Wellington Scoop

It’s official: the OPT is to be demolished and replaced with something bigger


By Lindsay Shelton

It takes a judge to tell us that one of the city’s landmark buildings is to be demolished.

Others involved have used less specific words. But in the Environment Court decision about the Overseas Passenger Terminal, Judge C J Thompson uses strikingly plain language:

The OPT will be removed and will be replaced by a new and significantly larger building.

There is no question, writes the judge, that what is proposed will preserve or protect the OPT. “While some of its fabric might be reused, the building and its values will be lost.”

He politely describes as “quaint” the original application’s claim that the OPT is to be “refurbished.” The project “is much more than that,” writes the judge. Others might say the original wording was misleading.

The new building will be bigger than the 1960s structure which it’s replacing. The judge tells us how much bigger: it will be “wider along the eastern side of the wharf and will extend past the present northern and southern limits.” The upper levels will contain between 70 and 90 apartments and there’ll be under-wharf parking with space for 90 cars as well as parking on the wharf.

More on the size. The judge tells us that the new building will be “so much larger” than permitted in the regional coastal plan (which states that additions or replacements must not exceed the dimensions of the existing building by 5 metres in vertical projection or 5 per cent … whichever is the lesser). He further comments that the new building will “undoubtedly be substantially different in external appearance . . .”

He offers a judicial opinion on the soon–to-be-demolished Overseas Passenger Terminal: “much admired but now somewhat unloved.”

“There is obviously room for debate,” writes the judge about the historic value of the OPT, which is listed in the city’s District Plan and is one of 180 structures chosen for inclusion in a recently published book (edited by Julia Gatley) about New Zealand’s modernist buildings. But he rules that “the loss of the OPT is not an adverse effect of such magnitude that it would justify refusal of consent” to demolish and replace it.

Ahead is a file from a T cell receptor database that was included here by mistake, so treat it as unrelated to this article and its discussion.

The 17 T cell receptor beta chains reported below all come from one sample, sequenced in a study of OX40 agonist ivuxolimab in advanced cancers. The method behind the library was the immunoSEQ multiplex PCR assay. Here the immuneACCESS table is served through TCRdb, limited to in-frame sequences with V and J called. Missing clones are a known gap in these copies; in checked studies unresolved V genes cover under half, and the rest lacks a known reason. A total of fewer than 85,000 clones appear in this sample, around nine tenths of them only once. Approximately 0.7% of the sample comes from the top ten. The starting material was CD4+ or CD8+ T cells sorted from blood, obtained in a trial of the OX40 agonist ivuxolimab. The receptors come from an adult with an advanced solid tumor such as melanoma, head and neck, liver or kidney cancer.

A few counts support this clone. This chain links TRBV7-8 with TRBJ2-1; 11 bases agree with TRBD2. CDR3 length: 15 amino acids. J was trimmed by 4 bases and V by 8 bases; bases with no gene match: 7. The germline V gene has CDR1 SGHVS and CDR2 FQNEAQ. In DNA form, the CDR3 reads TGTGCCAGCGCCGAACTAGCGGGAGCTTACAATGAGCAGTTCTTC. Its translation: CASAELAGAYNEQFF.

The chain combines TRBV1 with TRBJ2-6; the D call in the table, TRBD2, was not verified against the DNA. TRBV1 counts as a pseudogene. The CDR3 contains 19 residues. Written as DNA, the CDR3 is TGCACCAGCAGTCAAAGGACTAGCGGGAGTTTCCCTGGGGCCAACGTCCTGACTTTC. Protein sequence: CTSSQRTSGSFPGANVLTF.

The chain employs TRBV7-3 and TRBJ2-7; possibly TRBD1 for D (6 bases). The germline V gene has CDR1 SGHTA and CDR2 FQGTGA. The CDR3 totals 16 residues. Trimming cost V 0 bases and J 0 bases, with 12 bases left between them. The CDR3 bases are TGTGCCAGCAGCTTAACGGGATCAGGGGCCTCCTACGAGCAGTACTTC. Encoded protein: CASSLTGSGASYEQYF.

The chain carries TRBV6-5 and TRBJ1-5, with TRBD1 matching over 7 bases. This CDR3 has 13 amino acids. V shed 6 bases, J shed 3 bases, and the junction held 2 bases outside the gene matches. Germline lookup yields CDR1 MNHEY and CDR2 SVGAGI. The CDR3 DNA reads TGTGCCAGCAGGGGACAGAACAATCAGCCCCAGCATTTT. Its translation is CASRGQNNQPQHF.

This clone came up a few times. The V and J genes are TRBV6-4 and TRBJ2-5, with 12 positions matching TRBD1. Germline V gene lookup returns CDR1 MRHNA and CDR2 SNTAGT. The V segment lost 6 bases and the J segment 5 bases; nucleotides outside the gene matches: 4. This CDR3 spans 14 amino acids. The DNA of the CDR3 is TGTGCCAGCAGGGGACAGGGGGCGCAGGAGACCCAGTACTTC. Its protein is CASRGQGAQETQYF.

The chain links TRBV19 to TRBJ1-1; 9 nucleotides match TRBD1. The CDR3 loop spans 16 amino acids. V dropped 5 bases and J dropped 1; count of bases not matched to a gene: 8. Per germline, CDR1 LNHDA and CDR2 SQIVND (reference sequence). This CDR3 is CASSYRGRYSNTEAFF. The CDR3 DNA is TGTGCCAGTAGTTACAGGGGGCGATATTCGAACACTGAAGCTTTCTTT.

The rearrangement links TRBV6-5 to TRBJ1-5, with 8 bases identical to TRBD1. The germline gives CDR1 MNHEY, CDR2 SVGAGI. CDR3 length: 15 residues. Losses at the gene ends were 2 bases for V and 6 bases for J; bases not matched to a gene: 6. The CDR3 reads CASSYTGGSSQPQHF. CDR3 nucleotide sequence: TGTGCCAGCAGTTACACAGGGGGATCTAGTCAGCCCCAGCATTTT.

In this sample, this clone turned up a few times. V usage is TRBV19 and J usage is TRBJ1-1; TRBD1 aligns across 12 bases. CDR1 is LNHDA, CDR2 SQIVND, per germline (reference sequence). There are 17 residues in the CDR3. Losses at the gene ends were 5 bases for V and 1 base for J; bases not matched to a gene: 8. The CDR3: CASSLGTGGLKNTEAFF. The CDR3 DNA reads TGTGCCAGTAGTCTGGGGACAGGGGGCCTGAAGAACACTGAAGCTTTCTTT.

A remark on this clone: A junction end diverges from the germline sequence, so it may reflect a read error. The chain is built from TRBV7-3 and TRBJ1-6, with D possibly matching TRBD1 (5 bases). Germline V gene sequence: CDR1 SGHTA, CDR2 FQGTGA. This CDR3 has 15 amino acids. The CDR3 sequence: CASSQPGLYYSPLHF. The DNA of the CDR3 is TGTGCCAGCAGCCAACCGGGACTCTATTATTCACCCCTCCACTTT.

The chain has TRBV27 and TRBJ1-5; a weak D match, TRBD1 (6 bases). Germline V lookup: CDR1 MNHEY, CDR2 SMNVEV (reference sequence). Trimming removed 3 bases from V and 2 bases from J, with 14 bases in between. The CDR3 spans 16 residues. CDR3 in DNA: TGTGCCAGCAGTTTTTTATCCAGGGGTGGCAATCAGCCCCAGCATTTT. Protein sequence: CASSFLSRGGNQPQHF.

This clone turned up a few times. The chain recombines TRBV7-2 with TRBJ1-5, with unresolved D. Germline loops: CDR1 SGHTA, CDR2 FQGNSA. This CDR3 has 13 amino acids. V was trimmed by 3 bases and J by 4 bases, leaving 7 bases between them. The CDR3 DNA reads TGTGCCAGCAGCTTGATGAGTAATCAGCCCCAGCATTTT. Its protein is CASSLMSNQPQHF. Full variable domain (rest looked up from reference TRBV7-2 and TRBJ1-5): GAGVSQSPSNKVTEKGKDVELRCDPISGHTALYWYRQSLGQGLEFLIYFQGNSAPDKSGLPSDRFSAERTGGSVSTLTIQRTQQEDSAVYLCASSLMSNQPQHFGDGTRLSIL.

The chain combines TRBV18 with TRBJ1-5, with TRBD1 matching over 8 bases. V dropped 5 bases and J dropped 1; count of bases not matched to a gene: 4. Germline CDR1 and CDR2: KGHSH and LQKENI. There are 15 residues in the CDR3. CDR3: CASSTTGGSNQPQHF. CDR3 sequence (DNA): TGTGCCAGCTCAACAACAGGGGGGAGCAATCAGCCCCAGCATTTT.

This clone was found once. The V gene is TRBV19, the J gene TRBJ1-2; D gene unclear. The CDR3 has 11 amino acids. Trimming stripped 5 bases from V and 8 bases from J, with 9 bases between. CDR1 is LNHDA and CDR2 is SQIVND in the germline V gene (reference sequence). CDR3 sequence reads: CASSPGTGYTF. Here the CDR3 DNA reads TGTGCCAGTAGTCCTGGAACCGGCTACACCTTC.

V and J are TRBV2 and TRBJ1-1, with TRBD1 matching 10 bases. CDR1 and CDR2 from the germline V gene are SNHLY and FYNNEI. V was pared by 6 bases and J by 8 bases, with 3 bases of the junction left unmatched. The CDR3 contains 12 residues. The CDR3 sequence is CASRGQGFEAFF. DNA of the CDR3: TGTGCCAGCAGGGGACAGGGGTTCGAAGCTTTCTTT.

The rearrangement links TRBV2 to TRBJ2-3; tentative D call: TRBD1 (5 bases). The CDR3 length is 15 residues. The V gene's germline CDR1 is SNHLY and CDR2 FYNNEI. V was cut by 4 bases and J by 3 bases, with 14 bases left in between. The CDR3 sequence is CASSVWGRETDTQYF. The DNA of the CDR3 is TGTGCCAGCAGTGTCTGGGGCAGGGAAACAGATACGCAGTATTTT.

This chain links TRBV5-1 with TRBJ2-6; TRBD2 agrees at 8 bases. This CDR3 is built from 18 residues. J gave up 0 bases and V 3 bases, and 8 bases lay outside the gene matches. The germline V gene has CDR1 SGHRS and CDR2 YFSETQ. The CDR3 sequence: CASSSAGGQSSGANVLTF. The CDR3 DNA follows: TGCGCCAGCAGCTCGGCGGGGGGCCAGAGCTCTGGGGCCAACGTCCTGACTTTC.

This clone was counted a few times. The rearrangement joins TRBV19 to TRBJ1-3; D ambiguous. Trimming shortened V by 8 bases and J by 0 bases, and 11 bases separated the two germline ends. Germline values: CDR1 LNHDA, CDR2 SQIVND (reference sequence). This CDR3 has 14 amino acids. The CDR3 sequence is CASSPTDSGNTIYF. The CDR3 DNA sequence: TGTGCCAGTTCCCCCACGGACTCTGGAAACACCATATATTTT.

Loss of a distinctive modernist building is only one of the consequences of the new plan. Public ownership will be lost as well. More information from the judge: “A subdivision given consent in 2006 broadly separated the envelope of the proposed building from the surrounding wharf structure … This will enable the building to be owned by the developer or its successors, and the wharf structure to remain in public ownership, thus providing for ongoing public access.”

Hopes of attracting shops and restaurants into the ground floor of the new building are countered by the judge’s comment that there have been a series of unsuccessful restaurants and cafes and that its distance from transport and the CBD has been a problem for such uses. However he notes the argument that bringing more residents into the area will bring with it “something closer to the critical mass required to give viability to the business established in and around the Chaffers Dock and Herd Street apartments” though “we are told that most of them have not so far been successful.” He doesn’t offer any opinion on the viability of adding to the number of such establishments.

He does however report that the wharf’s early history earned it a reputation as “cold and windy”, an attribute which buyers of all the new apartments will no doubt have to learn to live with.

The new residents will also have to get used to the fact that the public will have 24 hour access to the wharf below their new apartments. “While parts of the wharf might be narrower than presently exist,” writes the judge unjudgementally, “ that in no way poses any impediment for people wanting to walk on to and around the wharf.” Unless of course the residents want to shout from their balconies and tell midnight walkers (or fishermen) to keep quiet.

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